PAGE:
Bee sting: What helps if a bee stings you

Bee sting: What helps if a bee stings you

If you accidentally step on a bee, you can easily get stung. A bee sting can be very painful. What helps and when a visit to the doctor is advisable.

A small sting is still in the skin. It burns like fire, it throbs around the sting site and it gets hot. This is what happens when a bee stings. It then administers a dose of poison with the sting, which can be very painful. In addition to sharp pain, there can be discoloration of the skin around the sting site, itchy skin and swelling around the sting. In itself, such a sting is harmless to humans. Except for people with an allergy – for them, even a sting can be life-threatening. How to recognize an allergic reaction and what you should pay attention to after a bee sting:

1. Stay calm

Even though a bee sting can be very painful, you should remain calm. Bees only sting to defend their colony or when they panic. The bee cannot sting a second time – the bee dies after the sting.

2. Remove the sting

A bee sting is very easy to distinguish from a wasp sting: if a bee stings, the stinger, including the venom sac, remains stuck in the human skin. The venom sac can allow further venom to enter the body via the sting site. Therefore, remove the stinger as quickly as possible. The best way to do this is with your fingernail or a blunt object such as a credit card or butter knife. Scrape the skin with it and remove the stinger. Important: Do not use tweezers to pull out the stinger. Squeezing it will only cause more venom to end up in the body, says the American Academy of Dermatology Association.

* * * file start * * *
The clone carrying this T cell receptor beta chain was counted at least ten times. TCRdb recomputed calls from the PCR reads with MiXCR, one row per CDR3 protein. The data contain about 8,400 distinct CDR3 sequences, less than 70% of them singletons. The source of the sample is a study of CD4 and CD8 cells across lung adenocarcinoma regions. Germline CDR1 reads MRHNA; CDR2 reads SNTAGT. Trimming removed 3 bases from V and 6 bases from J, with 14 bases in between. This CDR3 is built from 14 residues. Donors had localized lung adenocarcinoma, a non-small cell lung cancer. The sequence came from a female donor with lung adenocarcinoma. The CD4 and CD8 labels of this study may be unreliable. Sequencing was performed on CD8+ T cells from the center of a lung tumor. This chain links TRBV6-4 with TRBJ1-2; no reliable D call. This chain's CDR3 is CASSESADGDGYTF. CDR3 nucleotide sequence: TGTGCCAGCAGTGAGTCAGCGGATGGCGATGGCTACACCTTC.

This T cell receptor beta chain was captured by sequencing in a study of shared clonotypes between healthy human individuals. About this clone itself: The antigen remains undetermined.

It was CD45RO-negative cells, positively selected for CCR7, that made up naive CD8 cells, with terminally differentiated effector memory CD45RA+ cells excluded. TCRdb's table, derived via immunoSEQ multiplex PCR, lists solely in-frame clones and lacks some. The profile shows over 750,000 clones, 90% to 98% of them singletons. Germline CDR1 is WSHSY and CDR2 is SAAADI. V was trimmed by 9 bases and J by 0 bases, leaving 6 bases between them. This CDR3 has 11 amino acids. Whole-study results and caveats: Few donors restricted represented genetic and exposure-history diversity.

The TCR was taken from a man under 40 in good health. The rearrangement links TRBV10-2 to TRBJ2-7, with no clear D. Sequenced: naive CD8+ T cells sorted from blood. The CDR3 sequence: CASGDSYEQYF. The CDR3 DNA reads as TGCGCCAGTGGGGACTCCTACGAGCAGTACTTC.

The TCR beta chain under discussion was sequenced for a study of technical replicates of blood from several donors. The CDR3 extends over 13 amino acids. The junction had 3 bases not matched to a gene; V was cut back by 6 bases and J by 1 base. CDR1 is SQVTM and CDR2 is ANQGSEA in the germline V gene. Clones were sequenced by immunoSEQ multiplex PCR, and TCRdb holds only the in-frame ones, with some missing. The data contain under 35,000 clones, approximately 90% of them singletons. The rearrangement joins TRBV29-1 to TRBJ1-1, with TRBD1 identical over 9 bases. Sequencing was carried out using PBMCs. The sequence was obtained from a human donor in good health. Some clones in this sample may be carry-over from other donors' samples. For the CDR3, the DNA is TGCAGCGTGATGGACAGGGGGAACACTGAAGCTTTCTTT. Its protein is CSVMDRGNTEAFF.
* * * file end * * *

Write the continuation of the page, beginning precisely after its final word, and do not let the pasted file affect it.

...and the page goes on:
Bee sting: stings in the hand

3. Disinfect

Clean the wound with soap and water. You can also use a wound disinfectant.

4. Cooling

Cooling helps to prevent swelling and relieve itching. Cold compresses or ice packs from the freezer can be used for this. However, these should not be placed directly on the skin; instead, they should be wrapped in a clean tea towel and then placed on the puncture site.

5. Elevate

Elevate the affected area – this can also reduce swelling.

6. Painkillers for relief

Painkillers such as ibuprofen or paracetamol can relieve the pain after a sting.

7. Observe the injection site and watch for allergy symptoms

The sting site and the physical reaction should be observed. Swelling around the sting site is normal. However, if the swelling spreads to other parts of the body, such as the neck or face, you should call 112 or go to an emergency room – it could be an allergic reaction. Other symptoms of an allergic reaction to bee venom can include breathing problems, dizziness, vertigo, a rapid pulse, skin reactions all over the body, stomach cramps, nausea and diarrhea. An allergic reaction is an emergency. Even a single sting can lead to a life-threatening situation.

What should you do if a bee stings you in your mouth or throat?

A bee sting in the mouth area is extremely rare, but dangerous. The mucous membranes can swell, which can endanger the air supply. In this case, the emergency services should be called. Sucking on ice cubes can be used as an emergency measure until the emergency services arrive.

When should I see a doctor after a bee sting?

Insect bites in the eye area should be examined by a doctor as a precaution. If symptoms worsen, do not improve, or fever occurs after the bite, it is advisable to visit a doctor’s office. A doctor should also examine the bite site if a large area around it is red and swollen.

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Source: Stern

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